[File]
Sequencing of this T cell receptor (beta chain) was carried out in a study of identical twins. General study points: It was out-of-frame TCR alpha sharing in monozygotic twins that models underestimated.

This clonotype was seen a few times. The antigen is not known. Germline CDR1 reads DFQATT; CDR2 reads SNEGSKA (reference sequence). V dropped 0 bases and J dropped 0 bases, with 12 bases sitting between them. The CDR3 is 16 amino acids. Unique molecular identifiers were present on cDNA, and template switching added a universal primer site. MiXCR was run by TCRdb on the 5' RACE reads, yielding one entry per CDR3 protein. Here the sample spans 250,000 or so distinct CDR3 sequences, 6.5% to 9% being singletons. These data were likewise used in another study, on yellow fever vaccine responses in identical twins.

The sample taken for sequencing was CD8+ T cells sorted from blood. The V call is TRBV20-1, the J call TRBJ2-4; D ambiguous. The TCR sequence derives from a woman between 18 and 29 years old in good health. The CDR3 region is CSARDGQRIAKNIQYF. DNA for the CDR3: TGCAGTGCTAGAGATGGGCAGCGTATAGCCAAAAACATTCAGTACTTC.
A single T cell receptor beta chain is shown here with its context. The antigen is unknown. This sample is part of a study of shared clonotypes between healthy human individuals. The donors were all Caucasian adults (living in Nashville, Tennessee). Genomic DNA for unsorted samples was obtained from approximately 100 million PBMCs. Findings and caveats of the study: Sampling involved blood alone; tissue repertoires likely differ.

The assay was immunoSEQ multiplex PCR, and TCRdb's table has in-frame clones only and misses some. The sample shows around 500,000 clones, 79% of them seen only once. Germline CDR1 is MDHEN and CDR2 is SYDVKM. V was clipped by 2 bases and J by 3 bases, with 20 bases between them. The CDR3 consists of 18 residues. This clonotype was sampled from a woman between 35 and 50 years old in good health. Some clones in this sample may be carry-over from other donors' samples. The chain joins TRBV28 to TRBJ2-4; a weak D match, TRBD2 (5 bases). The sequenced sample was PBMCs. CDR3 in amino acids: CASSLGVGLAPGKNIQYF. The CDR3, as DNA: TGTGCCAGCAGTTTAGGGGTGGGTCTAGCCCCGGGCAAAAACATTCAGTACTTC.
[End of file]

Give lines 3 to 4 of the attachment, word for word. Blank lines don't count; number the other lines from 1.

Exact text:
The sample taken for sequencing was CD8+ T cells sorted from blood. The V call is TRBV20-1, the J call TRBJ2-4; D ambiguous. The TCR sequence derives from a woman between 18 and 29 years old in good health. The CDR3 region is CSARDGQRIAKNIQYF. DNA for the CDR3: TGCAGTGCTAGAGATGGGCAGCGTATAGCCAAAAACATTCAGTACTTC.
A single T cell receptor beta chain is shown here with its context. The antigen is unknown. This sample is part of a study of shared clonotypes between healthy human individuals. The donors were all Caucasian adults (living in Nashville, Tennessee). Genomic DNA for unsorted samples was obtained from approximately 100 million PBMCs. Findings and caveats of the study: Sampling involved blood alone; tissue repertoires likely differ.